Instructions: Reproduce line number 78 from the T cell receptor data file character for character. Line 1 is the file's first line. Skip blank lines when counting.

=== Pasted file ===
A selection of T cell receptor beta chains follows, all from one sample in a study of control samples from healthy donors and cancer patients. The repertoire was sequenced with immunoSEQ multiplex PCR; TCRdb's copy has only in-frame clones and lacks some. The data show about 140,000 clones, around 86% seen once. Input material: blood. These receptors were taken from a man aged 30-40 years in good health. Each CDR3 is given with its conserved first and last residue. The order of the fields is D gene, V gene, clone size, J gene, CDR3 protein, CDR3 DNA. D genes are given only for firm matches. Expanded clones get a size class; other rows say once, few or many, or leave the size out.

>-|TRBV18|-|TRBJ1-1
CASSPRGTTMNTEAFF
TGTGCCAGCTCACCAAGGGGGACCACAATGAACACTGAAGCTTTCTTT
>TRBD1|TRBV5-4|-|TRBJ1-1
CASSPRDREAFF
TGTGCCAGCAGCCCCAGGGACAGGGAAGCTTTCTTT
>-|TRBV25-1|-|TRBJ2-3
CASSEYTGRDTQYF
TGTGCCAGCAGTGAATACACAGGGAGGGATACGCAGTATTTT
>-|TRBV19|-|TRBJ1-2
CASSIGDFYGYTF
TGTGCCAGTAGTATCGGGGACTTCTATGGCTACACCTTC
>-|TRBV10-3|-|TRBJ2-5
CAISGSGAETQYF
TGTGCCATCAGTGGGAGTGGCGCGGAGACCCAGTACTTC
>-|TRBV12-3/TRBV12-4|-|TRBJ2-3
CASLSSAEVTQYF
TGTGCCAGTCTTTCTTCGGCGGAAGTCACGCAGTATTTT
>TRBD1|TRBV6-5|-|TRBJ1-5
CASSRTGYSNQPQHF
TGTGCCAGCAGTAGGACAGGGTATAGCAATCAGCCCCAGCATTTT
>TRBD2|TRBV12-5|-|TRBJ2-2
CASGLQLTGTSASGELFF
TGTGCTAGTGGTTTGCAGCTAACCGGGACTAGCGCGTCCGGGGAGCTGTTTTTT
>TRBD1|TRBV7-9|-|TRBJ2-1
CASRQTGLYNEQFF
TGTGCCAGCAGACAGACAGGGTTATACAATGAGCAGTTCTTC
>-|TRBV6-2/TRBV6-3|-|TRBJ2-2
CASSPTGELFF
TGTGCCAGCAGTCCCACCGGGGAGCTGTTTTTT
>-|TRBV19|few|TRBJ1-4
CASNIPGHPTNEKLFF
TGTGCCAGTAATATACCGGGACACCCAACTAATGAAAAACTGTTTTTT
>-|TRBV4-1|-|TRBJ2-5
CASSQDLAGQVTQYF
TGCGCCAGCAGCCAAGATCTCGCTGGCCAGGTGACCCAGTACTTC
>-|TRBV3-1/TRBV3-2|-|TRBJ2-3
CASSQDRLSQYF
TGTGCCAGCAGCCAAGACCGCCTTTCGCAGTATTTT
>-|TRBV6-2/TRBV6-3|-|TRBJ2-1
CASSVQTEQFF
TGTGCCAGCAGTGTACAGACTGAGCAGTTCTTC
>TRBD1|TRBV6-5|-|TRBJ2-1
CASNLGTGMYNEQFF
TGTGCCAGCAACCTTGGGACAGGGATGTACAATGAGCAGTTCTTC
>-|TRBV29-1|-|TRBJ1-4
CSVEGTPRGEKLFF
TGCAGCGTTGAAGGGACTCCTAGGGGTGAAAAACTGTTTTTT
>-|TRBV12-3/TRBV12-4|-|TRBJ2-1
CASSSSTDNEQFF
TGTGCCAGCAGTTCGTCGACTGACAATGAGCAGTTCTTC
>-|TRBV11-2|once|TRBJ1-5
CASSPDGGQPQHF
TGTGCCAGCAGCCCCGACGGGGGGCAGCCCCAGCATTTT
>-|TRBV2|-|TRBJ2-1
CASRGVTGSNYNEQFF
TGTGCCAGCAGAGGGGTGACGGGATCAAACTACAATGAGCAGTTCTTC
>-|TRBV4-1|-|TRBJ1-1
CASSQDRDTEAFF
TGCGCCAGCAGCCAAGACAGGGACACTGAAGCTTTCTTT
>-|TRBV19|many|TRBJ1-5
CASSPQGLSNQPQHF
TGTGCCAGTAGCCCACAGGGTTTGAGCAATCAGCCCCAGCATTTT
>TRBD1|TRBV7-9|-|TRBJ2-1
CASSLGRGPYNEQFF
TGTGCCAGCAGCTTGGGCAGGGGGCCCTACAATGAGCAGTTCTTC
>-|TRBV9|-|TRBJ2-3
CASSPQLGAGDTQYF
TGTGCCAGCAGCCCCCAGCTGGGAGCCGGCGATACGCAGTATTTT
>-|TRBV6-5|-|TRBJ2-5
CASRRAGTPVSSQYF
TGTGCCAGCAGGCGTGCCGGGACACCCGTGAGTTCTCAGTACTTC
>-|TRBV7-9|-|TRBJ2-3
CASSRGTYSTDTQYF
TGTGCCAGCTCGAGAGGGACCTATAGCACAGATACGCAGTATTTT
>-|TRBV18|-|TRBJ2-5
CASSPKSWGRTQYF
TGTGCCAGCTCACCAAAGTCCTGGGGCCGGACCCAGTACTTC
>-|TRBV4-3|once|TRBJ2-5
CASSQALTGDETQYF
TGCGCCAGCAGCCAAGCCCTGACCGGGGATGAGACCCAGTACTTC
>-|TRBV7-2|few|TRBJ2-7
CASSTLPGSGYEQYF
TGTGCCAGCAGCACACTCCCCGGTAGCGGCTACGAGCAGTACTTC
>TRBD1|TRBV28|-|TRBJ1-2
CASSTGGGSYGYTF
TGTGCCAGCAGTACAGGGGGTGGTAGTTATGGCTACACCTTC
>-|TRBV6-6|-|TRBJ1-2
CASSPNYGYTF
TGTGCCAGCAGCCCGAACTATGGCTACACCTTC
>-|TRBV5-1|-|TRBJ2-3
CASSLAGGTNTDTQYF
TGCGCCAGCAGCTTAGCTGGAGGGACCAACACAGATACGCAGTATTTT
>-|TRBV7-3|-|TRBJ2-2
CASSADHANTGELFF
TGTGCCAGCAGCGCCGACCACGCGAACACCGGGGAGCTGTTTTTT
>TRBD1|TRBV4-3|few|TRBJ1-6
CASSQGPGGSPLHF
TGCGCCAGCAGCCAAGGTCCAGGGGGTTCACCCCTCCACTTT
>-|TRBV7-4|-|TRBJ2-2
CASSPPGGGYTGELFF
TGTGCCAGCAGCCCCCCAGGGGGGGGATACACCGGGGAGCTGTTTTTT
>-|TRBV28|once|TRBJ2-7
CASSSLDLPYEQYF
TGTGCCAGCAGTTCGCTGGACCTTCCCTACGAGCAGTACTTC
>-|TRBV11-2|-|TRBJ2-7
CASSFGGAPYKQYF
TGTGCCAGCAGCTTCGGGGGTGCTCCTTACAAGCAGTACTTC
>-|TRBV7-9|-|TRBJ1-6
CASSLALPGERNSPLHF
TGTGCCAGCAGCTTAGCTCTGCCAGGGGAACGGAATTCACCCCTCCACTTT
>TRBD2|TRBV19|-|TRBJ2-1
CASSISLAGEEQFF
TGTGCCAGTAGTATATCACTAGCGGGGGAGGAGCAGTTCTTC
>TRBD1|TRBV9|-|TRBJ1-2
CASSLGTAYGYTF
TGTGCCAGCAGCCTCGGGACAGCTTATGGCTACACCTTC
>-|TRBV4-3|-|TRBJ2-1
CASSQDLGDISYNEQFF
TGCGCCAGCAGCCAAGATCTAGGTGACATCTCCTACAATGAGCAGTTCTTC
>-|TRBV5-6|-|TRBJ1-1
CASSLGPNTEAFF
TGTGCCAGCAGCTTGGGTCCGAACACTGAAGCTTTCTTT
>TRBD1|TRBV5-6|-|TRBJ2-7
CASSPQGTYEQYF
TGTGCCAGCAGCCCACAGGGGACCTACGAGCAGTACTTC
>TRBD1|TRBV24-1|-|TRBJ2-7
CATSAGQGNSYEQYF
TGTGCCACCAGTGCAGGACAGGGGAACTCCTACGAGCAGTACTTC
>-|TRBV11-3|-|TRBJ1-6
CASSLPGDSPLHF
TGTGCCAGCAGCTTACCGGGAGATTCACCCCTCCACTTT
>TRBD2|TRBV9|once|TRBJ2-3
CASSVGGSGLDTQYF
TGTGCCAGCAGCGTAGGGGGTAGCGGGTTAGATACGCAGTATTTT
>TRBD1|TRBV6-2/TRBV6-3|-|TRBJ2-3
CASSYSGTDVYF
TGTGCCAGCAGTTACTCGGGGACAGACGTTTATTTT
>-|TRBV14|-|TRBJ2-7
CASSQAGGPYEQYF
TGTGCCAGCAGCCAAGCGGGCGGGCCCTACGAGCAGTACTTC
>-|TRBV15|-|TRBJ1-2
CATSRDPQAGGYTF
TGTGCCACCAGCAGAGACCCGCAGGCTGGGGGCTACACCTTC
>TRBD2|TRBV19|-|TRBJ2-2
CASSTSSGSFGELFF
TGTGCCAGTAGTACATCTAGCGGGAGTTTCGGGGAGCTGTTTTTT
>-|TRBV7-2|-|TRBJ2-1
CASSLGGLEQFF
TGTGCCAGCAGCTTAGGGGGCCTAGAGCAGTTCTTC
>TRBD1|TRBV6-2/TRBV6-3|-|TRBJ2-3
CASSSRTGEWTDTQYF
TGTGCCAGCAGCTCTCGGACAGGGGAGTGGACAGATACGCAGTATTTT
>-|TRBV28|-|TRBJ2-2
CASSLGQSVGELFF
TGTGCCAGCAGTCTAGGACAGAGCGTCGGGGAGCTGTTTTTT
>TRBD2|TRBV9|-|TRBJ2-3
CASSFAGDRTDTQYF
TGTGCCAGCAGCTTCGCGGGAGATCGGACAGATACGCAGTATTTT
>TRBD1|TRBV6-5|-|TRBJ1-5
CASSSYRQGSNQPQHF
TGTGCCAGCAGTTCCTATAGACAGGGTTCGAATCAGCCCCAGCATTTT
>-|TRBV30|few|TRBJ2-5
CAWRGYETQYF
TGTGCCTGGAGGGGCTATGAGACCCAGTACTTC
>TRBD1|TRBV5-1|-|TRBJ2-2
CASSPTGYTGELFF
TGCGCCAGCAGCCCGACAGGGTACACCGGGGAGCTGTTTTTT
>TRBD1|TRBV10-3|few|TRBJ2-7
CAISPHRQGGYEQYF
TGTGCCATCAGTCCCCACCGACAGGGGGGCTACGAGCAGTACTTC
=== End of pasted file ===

CASSPKSWGRTQYF